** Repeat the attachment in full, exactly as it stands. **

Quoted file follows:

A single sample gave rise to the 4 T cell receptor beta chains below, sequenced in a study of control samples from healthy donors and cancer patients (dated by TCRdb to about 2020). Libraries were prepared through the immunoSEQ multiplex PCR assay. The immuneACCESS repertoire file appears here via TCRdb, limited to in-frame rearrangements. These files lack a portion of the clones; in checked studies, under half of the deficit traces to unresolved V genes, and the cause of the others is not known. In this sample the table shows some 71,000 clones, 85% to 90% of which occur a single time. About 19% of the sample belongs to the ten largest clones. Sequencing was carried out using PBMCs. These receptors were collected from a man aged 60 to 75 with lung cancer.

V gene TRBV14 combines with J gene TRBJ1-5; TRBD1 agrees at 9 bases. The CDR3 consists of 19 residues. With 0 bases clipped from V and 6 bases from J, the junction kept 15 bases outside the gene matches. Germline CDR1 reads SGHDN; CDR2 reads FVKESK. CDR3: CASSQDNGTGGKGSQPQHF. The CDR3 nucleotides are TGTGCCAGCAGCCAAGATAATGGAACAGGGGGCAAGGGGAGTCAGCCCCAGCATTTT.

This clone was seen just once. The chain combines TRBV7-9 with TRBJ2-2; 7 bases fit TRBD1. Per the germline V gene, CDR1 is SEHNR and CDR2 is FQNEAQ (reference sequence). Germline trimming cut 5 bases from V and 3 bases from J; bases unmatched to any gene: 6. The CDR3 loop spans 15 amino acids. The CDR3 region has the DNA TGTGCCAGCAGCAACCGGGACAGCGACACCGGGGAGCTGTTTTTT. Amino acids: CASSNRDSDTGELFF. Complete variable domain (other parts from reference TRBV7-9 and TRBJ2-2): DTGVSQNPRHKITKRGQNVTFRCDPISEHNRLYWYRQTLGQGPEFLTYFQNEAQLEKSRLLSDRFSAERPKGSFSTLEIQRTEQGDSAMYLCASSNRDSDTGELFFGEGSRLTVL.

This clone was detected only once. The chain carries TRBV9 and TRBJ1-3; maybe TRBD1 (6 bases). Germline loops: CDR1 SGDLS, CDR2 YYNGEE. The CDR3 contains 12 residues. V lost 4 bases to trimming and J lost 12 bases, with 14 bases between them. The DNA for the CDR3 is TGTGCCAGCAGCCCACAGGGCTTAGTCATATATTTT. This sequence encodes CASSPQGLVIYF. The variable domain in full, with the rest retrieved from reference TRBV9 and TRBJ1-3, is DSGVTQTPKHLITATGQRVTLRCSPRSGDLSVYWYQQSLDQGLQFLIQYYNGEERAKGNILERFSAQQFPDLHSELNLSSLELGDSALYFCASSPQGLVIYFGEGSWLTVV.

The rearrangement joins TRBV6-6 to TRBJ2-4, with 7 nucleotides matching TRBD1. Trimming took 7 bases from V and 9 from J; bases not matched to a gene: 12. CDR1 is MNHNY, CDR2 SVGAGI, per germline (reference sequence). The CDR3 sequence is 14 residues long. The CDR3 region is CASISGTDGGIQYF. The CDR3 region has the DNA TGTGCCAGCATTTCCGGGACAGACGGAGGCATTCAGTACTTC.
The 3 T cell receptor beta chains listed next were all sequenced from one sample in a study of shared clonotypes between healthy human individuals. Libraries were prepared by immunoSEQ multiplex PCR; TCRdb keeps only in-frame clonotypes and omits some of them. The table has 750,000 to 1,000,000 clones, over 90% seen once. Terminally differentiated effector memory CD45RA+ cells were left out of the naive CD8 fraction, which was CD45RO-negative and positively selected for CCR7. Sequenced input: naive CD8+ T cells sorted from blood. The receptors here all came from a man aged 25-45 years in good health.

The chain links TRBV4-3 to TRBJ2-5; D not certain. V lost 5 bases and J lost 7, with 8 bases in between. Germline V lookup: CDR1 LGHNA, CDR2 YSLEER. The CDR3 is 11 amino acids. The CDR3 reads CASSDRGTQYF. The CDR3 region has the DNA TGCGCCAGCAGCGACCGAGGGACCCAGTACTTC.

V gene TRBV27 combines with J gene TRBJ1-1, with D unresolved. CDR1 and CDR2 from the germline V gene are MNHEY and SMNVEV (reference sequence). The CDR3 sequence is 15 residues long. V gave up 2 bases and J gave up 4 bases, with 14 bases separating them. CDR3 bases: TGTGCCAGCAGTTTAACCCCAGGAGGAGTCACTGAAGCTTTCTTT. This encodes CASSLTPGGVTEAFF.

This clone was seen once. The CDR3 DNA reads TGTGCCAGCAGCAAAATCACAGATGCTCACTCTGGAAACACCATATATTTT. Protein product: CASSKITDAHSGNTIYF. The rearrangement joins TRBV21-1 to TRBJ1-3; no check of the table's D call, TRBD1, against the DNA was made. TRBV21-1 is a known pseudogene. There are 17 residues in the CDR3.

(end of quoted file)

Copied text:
A single sample gave rise to the 4 T cell receptor beta chains below, sequenced in a study of control samples from healthy donors and cancer patients (dated by TCRdb to about 2020). Libraries were prepared through the immunoSEQ multiplex PCR assay. The immuneACCESS repertoire file appears here via TCRdb, limited to in-frame rearrangements. These files lack a portion of the clones; in checked studies, under half of the deficit traces to unresolved V genes, and the cause of the others is not known. In this sample the table shows some 71,000 clones, 85% to 90% of which occur a single time. About 19% of the sample belongs to the ten largest clones. Sequencing was carried out using PBMCs. These receptors were collected from a man aged 60 to 75 with lung cancer.

V gene TRBV14 combines with J gene TRBJ1-5; TRBD1 agrees at 9 bases. The CDR3 consists of 19 residues. With 0 bases clipped from V and 6 bases from J, the junction kept 15 bases outside the gene matches. Germline CDR1 reads SGHDN; CDR2 reads FVKESK. CDR3: CASSQDNGTGGKGSQPQHF. The CDR3 nucleotides are TGTGCCAGCAGCCAAGATAATGGAACAGGGGGCAAGGGGAGTCAGCCCCAGCATTTT.

This clone was seen just once. The chain combines TRBV7-9 with TRBJ2-2; 7 bases fit TRBD1. Per the germline V gene, CDR1 is SEHNR and CDR2 is FQNEAQ (reference sequence). Germline trimming cut 5 bases from V and 3 bases from J; bases unmatched to any gene: 6. The CDR3 loop spans 15 amino acids. The CDR3 region has the DNA TGTGCCAGCAGCAACCGGGACAGCGACACCGGGGAGCTGTTTTTT. Amino acids: CASSNRDSDTGELFF. Complete variable domain (other parts from reference TRBV7-9 and TRBJ2-2): DTGVSQNPRHKITKRGQNVTFRCDPISEHNRLYWYRQTLGQGPEFLTYFQNEAQLEKSRLLSDRFSAERPKGSFSTLEIQRTEQGDSAMYLCASSNRDSDTGELFFGEGSRLTVL.

This clone was detected only once. The chain carries TRBV9 and TRBJ1-3; maybe TRBD1 (6 bases). Germline loops: CDR1 SGDLS, CDR2 YYNGEE. The CDR3 contains 12 residues. V lost 4 bases to trimming and J lost 12 bases, with 14 bases between them. The DNA for the CDR3 is TGTGCCAGCAGCCCACAGGGCTTAGTCATATATTTT. This sequence encodes CASSPQGLVIYF. The variable domain in full, with the rest retrieved from reference TRBV9 and TRBJ1-3, is DSGVTQTPKHLITATGQRVTLRCSPRSGDLSVYWYQQSLDQGLQFLIQYYNGEERAKGNILERFSAQQFPDLHSELNLSSLELGDSALYFCASSPQGLVIYFGEGSWLTVV.

The rearrangement joins TRBV6-6 to TRBJ2-4, with 7 nucleotides matching TRBD1. Trimming took 7 bases from V and 9 from J; bases not matched to a gene: 12. CDR1 is MNHNY, CDR2 SVGAGI, per germline (reference sequence). The CDR3 sequence is 14 residues long. The CDR3 region is CASISGTDGGIQYF. The CDR3 region has the DNA TGTGCCAGCATTTCCGGGACAGACGGAGGCATTCAGTACTTC.
The 3 T cell receptor beta chains listed next were all sequenced from one sample in a study of shared clonotypes between healthy human individuals. Libraries were prepared by immunoSEQ multiplex PCR; TCRdb keeps only in-frame clonotypes and omits some of them. The table has 750,000 to 1,000,000 clones, over 90% seen once. Terminally differentiated effector memory CD45RA+ cells were left out of the naive CD8 fraction, which was CD45RO-negative and positively selected for CCR7. Sequenced input: naive CD8+ T cells sorted from blood. The receptors here all came from a man aged 25-45 years in good health.

The chain links TRBV4-3 to TRBJ2-5; D not certain. V lost 5 bases and J lost 7, with 8 bases in between. Germline V lookup: CDR1 LGHNA, CDR2 YSLEER. The CDR3 is 11 amino acids. The CDR3 reads CASSDRGTQYF. The CDR3 region has the DNA TGCGCCAGCAGCGACCGAGGGACCCAGTACTTC.

V gene TRBV27 combines with J gene TRBJ1-1, with D unresolved. CDR1 and CDR2 from the germline V gene are MNHEY and SMNVEV (reference sequence). The CDR3 sequence is 15 residues long. V gave up 2 bases and J gave up 4 bases, with 14 bases separating them. CDR3 bases: TGTGCCAGCAGTTTAACCCCAGGAGGAGTCACTGAAGCTTTCTTT. This encodes CASSLTPGGVTEAFF.

This clone was seen once. The CDR3 DNA reads TGTGCCAGCAGCAAAATCACAGATGCTCACTCTGGAAACACCATATATTTT. Protein product: CASSKITDAHSGNTIYF. The rearrangement joins TRBV21-1 to TRBJ1-3; no check of the table's D call, TRBD1, against the DNA was made. TRBV21-1 is a known pseudogene. There are 17 residues in the CDR3.